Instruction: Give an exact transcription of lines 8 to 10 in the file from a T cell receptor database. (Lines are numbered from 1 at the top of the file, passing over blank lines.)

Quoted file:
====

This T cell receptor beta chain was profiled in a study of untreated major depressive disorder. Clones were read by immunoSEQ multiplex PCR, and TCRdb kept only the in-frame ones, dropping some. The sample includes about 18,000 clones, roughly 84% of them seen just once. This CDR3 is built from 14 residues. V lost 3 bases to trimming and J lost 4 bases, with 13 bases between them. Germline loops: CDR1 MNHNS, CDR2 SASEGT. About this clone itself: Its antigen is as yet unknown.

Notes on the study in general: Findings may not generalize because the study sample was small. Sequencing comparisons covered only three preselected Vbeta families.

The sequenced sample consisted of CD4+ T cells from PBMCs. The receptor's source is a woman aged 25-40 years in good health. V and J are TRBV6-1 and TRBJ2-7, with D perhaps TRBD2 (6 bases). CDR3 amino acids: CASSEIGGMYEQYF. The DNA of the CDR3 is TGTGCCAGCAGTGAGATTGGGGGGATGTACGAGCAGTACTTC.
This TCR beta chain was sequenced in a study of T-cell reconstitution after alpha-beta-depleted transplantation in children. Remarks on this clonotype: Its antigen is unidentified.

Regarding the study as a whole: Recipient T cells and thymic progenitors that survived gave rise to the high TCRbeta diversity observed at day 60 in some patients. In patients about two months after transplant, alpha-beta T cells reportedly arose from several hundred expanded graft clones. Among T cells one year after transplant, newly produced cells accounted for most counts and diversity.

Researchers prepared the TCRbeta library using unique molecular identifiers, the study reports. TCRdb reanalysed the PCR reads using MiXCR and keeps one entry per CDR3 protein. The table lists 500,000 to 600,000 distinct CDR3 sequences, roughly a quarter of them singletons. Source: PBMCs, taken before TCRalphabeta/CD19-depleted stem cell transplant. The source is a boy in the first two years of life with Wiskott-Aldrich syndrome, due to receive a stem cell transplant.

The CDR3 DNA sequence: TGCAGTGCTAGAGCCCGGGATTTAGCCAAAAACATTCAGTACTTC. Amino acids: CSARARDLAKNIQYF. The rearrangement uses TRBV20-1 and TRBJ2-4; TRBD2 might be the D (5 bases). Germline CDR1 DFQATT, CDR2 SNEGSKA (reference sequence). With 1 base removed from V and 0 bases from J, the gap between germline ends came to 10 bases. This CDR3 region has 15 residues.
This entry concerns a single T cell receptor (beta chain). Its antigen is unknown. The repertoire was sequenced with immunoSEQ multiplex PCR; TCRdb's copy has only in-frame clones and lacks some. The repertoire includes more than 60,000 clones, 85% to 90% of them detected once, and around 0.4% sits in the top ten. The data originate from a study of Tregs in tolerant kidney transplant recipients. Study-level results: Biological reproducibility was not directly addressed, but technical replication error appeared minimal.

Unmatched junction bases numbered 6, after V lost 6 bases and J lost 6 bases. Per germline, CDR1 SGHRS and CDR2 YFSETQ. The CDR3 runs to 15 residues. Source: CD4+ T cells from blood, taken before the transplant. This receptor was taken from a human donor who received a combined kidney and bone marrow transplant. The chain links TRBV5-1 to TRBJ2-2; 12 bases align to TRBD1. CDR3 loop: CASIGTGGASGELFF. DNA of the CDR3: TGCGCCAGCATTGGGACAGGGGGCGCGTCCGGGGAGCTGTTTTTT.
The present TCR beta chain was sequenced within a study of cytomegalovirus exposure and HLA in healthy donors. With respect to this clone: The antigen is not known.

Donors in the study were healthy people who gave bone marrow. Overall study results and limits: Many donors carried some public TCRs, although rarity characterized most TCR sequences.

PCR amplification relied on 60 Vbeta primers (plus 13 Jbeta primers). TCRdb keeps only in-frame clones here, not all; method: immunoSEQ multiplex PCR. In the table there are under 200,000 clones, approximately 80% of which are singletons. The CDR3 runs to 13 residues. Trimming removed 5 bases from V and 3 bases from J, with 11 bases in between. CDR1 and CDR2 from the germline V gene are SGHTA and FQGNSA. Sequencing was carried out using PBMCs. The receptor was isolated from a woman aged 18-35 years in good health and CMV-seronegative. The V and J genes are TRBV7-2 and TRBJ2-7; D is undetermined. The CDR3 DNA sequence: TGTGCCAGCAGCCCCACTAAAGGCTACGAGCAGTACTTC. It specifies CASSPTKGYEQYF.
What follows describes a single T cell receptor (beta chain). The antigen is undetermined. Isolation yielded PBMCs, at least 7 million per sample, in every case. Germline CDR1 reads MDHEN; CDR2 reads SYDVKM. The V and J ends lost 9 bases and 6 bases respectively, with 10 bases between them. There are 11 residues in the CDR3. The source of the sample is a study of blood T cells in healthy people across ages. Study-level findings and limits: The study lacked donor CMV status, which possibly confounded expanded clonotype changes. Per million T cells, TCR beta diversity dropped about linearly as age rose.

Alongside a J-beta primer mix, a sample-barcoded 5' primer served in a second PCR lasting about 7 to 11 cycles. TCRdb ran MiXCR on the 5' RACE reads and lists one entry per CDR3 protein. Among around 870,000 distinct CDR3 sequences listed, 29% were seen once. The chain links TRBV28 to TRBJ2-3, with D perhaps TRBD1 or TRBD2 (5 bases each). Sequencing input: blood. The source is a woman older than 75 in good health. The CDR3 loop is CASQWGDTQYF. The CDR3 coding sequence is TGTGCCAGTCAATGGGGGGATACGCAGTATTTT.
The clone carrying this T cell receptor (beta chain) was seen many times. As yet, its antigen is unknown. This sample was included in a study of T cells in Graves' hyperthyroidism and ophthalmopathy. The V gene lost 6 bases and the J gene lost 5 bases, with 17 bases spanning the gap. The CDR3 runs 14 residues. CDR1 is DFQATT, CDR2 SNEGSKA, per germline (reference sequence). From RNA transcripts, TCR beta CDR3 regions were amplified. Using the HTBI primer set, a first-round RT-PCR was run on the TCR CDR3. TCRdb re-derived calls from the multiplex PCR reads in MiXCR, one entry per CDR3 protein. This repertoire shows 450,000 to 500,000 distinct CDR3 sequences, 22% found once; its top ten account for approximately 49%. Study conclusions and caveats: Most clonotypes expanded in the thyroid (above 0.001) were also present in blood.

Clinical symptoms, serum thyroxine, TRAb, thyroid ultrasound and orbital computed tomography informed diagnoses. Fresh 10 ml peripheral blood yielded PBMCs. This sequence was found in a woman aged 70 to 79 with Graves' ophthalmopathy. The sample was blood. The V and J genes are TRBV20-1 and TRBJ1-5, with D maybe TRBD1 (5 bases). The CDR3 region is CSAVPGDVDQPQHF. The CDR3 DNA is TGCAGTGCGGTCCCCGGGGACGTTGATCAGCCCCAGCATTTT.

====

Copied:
This entry concerns a single T cell receptor (beta chain). Its antigen is unknown. The repertoire was sequenced with immunoSEQ multiplex PCR; TCRdb's copy has only in-frame clones and lacks some. The repertoire includes more than 60,000 clones, 85% to 90% of them detected once, and around 0.4% sits in the top ten. The data originate from a study of Tregs in tolerant kidney transplant recipients. Study-level results: Biological reproducibility was not directly addressed, but technical replication error appeared minimal.

Unmatched junction bases numbered 6, after V lost 6 bases and J lost 6 bases. Per germline, CDR1 SGHRS and CDR2 YFSETQ. The CDR3 runs to 15 residues. Source: CD4+ T cells from blood, taken before the transplant. This receptor was taken from a human donor who received a combined kidney and bone marrow transplant. The chain links TRBV5-1 to TRBJ2-2; 12 bases align to TRBD1. CDR3 loop: CASIGTGGASGELFF. DNA of the CDR3: TGCGCCAGCATTGGGACAGGGGGCGCGTCCGGGGAGCTGTTTTTT.
The present TCR beta chain was sequenced within a study of cytomegalovirus exposure and HLA in healthy donors. With respect to this clone: The antigen is not known.